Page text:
On the flip side, you will find all of the clams, shrimp, and blue crabs you could ever want throughout the salty marsh waters of the Big Bend Shellfish Trail.  

Big Bend Destinations 

Because the entire Big Bend Shellfish Trail is located within a short driving distance of the Villages of Citrus Hills, each of the popular stops along the trail would be an excellent day trip for our residents.  

Cedar Key is probably the most popular tourist destination along the trail, and it is also a favorite day trip spot for local residents. In addition to being a beautiful island, this is also a prime spot for oysters and clams, and there are also a number of farm-to-table shellfish restaurants on the island.  

If you are looking for a scalloping adventure, Steinhatchee is the place to find your charter service. And that won't be hard here considering the area is filled with working shellfish boats.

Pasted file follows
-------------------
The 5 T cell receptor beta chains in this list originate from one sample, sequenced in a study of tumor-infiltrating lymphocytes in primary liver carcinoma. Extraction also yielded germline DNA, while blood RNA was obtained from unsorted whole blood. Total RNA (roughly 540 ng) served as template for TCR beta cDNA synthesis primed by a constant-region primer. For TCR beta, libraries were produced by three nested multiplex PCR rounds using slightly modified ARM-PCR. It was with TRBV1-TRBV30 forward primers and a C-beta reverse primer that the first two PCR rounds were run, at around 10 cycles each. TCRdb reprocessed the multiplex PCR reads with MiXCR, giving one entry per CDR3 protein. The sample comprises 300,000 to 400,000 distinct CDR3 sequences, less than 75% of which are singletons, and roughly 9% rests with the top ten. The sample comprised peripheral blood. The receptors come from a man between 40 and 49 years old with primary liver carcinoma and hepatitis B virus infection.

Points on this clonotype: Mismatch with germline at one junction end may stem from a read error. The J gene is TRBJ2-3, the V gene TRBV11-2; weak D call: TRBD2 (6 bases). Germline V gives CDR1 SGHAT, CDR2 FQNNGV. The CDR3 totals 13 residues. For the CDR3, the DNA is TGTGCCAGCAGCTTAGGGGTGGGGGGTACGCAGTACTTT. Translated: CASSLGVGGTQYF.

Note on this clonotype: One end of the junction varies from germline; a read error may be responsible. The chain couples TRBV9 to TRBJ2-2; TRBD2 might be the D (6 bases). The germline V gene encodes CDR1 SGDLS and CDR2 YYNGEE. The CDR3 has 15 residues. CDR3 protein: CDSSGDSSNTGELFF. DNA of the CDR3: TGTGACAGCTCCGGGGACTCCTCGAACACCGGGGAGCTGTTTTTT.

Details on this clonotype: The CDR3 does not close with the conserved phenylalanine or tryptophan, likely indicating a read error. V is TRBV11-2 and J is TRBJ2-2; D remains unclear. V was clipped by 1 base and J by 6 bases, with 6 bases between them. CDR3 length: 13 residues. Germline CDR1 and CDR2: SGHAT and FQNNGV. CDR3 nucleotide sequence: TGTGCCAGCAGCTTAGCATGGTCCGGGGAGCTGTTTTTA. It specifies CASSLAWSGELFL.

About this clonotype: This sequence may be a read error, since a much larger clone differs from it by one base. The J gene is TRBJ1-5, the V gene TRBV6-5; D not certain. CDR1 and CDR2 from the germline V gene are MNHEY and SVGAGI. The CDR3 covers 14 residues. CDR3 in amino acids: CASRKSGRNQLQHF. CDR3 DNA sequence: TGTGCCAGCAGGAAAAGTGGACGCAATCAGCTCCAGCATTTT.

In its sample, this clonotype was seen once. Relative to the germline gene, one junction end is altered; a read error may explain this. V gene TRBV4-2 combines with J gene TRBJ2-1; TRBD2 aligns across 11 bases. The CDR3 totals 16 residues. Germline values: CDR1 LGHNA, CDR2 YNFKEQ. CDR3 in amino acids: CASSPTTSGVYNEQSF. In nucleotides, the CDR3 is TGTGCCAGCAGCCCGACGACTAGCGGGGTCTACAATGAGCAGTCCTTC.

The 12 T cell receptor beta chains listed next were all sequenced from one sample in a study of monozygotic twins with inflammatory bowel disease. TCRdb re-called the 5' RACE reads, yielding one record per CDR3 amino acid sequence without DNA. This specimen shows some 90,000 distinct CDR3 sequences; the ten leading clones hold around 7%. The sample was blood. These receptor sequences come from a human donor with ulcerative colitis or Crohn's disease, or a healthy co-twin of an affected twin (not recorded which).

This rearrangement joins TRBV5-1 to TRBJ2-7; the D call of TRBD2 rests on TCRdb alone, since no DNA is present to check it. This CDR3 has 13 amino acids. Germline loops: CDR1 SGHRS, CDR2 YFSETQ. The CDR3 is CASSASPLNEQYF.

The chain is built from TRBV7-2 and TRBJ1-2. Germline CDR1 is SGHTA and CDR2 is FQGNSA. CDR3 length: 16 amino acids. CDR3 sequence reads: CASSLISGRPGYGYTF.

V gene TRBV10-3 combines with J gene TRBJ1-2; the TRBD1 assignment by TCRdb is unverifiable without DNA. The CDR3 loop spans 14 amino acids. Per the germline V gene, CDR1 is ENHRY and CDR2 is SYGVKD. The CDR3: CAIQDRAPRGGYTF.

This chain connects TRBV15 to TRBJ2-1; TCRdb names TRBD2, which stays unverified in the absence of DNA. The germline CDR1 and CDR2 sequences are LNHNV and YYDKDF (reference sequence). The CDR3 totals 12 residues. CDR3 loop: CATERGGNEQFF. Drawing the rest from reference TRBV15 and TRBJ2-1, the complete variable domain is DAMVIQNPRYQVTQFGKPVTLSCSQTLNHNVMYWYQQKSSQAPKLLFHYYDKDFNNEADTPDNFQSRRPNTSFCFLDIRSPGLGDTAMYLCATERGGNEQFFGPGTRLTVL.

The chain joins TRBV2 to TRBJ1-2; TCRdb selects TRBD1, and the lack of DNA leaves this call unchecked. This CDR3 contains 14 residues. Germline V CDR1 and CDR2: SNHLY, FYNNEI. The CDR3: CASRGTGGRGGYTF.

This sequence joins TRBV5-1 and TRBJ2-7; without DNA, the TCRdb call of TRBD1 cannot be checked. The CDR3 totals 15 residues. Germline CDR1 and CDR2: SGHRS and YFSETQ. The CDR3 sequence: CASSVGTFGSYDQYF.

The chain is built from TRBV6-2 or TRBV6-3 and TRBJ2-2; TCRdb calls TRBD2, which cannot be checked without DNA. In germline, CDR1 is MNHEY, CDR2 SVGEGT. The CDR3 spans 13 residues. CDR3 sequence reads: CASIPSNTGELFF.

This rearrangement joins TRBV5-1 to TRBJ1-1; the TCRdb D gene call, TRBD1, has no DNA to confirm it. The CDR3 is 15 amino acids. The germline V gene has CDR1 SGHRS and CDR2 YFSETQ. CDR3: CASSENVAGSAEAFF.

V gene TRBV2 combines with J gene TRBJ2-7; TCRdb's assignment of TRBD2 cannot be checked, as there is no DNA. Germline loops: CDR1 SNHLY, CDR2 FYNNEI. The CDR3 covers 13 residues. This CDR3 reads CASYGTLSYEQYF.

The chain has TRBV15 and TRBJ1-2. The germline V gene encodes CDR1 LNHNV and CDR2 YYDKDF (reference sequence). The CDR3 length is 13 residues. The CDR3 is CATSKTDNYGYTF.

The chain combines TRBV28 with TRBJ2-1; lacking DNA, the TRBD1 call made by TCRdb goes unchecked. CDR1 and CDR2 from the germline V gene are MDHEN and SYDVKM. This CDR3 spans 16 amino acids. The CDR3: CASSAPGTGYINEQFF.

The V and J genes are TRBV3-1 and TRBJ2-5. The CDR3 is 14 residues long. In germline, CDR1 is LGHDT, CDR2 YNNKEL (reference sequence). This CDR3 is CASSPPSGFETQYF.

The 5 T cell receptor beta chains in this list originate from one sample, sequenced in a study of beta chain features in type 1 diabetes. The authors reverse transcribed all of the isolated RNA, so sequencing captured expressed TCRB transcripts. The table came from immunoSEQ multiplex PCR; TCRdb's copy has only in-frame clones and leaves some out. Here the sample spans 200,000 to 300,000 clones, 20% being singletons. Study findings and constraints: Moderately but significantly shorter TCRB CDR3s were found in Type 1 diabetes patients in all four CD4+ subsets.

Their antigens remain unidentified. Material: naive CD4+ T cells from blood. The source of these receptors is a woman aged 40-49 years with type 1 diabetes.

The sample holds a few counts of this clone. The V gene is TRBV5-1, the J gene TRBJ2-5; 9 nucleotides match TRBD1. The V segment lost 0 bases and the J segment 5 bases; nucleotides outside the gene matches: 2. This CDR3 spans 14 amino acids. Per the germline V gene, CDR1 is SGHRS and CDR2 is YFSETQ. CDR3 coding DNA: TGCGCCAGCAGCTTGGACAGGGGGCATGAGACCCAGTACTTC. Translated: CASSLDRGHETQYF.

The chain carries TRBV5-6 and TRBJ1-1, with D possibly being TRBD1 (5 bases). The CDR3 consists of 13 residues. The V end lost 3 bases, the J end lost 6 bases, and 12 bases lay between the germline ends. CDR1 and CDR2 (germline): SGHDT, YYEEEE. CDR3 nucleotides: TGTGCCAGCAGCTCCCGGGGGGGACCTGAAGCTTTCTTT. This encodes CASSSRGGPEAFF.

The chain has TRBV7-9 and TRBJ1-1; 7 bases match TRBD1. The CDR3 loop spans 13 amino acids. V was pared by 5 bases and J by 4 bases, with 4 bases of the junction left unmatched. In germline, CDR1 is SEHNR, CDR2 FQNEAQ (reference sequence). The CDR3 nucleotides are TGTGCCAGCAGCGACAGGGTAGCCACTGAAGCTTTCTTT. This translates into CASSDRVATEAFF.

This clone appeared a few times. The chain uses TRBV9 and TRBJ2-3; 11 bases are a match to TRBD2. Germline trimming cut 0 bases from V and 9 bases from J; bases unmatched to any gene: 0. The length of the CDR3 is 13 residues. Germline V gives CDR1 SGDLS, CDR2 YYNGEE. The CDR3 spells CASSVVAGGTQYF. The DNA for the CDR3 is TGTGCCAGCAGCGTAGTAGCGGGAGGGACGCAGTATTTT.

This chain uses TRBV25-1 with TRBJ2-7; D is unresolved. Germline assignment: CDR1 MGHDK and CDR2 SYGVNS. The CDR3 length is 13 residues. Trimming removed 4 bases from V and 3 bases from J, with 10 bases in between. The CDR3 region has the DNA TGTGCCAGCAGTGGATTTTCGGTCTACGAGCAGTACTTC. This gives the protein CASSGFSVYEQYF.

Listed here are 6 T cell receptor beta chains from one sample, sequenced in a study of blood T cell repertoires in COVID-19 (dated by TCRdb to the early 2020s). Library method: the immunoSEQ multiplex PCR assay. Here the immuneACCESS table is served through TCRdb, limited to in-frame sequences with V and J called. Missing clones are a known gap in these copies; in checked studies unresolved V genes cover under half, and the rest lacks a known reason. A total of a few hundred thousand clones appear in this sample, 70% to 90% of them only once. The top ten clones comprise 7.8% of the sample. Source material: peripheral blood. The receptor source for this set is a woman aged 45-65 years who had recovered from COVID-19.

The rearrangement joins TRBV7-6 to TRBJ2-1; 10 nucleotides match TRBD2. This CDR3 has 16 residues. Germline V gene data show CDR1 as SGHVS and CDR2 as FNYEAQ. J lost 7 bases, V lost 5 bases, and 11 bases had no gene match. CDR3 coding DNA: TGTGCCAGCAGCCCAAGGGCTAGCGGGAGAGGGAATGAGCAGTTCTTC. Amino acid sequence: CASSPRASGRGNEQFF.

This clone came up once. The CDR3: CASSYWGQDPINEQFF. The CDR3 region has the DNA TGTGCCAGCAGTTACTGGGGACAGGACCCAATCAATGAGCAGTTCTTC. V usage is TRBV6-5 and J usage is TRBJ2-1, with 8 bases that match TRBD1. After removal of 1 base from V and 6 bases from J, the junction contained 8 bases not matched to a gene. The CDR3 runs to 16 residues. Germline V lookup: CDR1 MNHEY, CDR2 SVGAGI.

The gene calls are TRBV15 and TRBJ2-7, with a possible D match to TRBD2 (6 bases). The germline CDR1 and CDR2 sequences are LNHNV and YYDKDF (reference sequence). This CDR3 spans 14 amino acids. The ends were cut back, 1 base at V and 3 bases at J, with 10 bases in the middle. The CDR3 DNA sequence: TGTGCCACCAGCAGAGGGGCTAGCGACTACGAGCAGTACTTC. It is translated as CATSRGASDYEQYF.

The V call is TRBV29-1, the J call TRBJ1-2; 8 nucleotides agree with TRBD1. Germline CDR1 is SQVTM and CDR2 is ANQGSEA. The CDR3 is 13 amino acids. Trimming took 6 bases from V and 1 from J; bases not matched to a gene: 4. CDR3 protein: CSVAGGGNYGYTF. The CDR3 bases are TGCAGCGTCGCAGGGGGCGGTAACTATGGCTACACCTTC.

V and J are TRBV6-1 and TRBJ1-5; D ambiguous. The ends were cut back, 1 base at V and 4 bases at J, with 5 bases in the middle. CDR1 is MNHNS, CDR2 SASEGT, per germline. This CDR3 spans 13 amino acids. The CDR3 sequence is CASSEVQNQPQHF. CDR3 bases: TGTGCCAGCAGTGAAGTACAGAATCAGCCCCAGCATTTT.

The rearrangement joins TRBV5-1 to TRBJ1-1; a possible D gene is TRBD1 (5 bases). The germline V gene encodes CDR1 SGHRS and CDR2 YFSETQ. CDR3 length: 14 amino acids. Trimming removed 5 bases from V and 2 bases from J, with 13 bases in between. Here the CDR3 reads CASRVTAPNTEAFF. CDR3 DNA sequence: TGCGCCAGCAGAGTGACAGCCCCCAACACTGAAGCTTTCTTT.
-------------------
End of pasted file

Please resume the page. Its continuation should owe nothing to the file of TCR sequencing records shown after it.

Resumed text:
Another excellent destination for a Big Bend Shellfish Trail day trip is Suwannee, where you will find some of the best stone crab fishing of the entire Gulf Coast. This is also a great place to track down clams, oysters, and blue crabs as well.  

Whether you are looking to get out on the water and catch your own shellfish or stay on dry land and enjoy a fantastic seafood experience at a locally owned restaurant, the Big Bend Shellfish Trail can help you out either way. So if you are passionate about your shellfish, it's time to get out and start exploring the trail!

Nature Coast Recommended Reading